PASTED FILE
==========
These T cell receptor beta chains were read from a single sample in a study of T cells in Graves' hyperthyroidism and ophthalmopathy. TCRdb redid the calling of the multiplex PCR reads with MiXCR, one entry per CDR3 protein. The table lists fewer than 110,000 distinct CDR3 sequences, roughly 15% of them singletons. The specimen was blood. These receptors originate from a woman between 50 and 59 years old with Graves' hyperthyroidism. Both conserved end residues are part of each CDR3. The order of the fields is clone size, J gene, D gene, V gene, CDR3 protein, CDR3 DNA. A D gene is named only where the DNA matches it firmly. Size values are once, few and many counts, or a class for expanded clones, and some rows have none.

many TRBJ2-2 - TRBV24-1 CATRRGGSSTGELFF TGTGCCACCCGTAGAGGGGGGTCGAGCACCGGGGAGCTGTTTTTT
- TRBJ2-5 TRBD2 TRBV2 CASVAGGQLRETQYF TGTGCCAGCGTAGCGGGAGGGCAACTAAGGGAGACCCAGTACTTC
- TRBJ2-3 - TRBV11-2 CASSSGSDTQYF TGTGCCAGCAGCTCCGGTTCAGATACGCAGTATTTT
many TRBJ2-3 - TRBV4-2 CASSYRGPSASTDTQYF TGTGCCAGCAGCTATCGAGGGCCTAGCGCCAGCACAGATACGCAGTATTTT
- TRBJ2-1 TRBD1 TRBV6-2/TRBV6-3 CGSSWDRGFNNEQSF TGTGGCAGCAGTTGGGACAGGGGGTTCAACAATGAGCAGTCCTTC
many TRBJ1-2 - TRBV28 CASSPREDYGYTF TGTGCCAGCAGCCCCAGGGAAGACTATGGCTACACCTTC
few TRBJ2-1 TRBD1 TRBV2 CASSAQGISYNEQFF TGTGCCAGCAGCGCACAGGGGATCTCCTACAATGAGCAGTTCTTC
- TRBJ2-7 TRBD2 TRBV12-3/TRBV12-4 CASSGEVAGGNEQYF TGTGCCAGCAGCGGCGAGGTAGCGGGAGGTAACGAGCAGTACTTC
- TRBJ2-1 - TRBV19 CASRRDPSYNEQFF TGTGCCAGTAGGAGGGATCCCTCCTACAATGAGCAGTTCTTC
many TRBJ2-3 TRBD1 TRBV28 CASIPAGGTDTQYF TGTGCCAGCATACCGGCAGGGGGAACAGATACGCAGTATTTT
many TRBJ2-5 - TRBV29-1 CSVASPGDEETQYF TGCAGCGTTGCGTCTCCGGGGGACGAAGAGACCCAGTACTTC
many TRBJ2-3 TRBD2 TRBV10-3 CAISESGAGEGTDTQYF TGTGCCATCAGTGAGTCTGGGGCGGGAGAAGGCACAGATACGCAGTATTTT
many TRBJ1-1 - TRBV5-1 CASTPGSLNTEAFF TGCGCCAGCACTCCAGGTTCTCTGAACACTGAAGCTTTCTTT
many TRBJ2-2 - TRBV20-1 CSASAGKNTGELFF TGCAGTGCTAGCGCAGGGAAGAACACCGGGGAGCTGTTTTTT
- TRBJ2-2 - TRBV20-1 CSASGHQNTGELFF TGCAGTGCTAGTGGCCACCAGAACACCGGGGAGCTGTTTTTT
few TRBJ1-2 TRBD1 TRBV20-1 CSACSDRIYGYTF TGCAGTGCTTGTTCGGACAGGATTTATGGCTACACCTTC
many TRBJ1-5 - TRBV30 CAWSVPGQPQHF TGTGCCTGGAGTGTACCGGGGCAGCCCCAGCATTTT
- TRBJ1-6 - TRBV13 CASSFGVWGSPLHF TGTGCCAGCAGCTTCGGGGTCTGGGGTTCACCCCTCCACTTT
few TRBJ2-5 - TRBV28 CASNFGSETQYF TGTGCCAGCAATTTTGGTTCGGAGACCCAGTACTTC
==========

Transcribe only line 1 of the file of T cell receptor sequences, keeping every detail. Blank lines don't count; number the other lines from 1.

These T cell receptor beta chains were read from a single sample in a study of T cells in Graves' hyperthyroidism and ophthalmopathy. TCRdb redid the calling of the multiplex PCR reads with MiXCR, one entry per CDR3 protein. The table lists fewer than 110,000 distinct CDR3 sequences, roughly 15% of them singletons. The specimen was blood. These receptors originate from a woman between 50 and 59 years old with Graves' hyperthyroidism. Both conserved end residues are part of each CDR3. The order of the fields is clone size, J gene, D gene, V gene, CDR3 protein, CDR3 DNA. A D gene is named only where the DNA matches it firmly. Size values are once, few and many counts, or a class for expanded clones, and some rows have none.